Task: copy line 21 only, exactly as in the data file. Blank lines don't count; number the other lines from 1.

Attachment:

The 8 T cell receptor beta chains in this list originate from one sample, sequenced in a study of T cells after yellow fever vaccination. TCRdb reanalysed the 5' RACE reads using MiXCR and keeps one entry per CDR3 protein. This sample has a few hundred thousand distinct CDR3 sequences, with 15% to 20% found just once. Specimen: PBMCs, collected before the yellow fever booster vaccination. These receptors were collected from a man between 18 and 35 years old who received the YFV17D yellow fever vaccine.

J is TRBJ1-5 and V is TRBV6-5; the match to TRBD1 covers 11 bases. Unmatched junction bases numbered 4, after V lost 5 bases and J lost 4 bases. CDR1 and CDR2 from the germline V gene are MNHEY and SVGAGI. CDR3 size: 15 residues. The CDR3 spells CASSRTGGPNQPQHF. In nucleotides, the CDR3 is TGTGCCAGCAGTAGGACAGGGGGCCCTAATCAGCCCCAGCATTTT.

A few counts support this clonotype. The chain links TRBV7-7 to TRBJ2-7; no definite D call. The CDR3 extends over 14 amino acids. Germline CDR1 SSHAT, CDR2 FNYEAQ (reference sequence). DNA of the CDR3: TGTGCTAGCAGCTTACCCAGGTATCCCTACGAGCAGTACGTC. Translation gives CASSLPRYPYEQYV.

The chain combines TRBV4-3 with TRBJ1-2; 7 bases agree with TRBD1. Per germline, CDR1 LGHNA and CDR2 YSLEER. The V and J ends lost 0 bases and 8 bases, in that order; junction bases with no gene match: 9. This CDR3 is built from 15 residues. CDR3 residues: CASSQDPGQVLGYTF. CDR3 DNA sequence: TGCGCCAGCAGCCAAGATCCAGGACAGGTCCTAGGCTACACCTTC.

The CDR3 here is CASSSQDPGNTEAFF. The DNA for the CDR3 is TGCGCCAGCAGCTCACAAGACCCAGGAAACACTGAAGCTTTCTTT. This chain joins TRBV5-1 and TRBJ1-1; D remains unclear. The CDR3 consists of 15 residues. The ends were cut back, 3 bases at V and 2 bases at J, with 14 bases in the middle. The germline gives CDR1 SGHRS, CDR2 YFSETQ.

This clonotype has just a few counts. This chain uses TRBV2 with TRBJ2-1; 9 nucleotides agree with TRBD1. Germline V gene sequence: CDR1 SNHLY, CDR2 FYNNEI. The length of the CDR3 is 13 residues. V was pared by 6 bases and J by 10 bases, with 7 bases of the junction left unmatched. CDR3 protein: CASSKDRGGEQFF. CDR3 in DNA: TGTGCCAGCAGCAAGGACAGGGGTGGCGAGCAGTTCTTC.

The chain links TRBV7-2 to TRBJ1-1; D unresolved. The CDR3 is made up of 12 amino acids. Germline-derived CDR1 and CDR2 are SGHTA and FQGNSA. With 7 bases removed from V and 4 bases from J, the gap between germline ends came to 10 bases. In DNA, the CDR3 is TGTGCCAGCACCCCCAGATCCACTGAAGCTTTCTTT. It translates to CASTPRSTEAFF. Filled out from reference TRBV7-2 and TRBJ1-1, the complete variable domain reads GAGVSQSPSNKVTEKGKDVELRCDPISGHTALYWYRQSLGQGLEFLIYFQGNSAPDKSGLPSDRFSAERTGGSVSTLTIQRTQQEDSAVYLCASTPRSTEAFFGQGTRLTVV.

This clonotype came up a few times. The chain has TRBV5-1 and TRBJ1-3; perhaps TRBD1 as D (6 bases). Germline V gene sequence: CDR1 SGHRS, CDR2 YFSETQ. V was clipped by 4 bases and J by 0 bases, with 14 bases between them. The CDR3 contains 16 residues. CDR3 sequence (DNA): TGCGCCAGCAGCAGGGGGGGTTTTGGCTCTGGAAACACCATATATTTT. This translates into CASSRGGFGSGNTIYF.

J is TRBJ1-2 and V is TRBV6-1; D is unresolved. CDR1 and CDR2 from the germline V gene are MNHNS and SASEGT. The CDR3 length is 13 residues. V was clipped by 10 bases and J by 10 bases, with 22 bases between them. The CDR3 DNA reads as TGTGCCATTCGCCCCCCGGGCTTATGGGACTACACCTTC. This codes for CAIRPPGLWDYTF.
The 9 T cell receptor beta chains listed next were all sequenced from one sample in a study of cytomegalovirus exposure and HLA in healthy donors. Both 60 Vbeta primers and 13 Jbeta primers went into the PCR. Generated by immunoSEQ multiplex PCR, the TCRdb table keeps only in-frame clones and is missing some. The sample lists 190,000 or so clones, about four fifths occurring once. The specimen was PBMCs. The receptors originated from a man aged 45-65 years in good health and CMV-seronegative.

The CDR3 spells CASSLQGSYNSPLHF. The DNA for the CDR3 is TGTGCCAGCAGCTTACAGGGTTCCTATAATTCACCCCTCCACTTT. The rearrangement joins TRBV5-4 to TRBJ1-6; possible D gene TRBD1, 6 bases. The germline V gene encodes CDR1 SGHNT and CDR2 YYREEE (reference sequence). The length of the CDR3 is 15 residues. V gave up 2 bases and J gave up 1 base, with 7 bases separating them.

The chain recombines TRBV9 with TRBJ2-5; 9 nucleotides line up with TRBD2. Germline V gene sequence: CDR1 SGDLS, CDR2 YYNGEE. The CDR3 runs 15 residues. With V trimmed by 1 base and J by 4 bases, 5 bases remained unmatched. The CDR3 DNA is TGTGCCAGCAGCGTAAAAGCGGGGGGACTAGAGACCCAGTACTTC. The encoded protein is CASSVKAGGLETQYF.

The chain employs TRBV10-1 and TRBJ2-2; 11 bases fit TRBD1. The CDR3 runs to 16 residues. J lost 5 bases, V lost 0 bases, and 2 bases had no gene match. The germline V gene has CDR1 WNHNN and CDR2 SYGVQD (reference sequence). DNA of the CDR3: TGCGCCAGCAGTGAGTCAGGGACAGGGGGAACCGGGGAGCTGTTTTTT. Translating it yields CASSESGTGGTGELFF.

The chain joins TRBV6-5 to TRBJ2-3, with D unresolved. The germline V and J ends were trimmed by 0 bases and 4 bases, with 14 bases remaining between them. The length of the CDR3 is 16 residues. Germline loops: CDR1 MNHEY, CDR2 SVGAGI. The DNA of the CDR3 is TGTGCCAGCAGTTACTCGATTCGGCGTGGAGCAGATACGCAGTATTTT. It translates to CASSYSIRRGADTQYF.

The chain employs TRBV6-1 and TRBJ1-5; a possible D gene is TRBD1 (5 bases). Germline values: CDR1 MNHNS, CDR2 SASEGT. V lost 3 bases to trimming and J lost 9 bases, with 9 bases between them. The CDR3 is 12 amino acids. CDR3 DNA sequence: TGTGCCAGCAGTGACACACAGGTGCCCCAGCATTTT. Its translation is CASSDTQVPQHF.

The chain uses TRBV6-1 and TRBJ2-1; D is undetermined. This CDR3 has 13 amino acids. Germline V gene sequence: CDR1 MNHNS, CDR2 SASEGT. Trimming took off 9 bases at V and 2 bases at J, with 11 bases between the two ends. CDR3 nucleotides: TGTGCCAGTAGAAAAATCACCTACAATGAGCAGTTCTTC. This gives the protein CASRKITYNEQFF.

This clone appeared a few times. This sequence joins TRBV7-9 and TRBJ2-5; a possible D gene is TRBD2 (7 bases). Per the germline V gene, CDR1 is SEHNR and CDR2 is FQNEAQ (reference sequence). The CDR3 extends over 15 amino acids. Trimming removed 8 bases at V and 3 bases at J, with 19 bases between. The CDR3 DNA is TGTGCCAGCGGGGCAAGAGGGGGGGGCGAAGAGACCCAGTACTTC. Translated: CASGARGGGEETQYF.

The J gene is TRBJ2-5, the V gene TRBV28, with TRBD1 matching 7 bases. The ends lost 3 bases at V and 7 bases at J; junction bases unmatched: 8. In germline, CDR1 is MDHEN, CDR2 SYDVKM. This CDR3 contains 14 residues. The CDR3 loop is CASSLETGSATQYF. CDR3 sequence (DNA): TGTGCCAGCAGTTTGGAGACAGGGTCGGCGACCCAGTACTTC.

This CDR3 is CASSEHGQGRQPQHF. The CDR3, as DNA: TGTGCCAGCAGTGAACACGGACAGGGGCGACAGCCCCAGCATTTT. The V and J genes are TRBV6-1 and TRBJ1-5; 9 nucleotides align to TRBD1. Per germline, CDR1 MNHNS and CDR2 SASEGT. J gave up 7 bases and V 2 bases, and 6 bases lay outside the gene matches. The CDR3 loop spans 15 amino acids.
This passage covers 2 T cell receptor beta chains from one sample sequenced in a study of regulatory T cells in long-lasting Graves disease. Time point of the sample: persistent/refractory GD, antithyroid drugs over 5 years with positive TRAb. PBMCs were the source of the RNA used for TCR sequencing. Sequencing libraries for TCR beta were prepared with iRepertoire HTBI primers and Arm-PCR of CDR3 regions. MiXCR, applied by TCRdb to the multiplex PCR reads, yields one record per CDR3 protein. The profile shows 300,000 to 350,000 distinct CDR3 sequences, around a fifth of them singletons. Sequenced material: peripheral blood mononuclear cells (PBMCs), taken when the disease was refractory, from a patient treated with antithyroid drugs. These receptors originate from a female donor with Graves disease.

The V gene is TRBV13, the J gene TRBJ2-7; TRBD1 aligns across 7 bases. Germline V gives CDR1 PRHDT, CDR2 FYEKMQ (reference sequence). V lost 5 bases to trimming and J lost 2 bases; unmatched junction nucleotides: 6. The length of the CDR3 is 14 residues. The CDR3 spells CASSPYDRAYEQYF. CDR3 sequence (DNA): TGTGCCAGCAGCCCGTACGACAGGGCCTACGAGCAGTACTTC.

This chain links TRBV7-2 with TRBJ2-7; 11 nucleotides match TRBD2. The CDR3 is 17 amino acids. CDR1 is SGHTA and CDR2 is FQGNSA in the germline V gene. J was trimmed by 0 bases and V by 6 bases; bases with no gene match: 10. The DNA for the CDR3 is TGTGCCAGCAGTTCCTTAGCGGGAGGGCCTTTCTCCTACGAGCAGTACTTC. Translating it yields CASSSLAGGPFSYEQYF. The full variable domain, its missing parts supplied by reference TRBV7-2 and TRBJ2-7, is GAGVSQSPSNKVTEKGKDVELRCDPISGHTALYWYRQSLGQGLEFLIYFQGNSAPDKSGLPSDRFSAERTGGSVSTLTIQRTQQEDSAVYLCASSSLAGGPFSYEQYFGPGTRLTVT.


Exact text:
The V gene is TRBV13, the J gene TRBJ2-7; TRBD1 aligns across 7 bases. Germline V gives CDR1 PRHDT, CDR2 FYEKMQ (reference sequence). V lost 5 bases to trimming and J lost 2 bases; unmatched junction nucleotides: 6. The length of the CDR3 is 14 residues. The CDR3 spells CASSPYDRAYEQYF. CDR3 sequence (DNA): TGTGCCAGCAGCCCGTACGACAGGGCCTACGAGCAGTACTTC.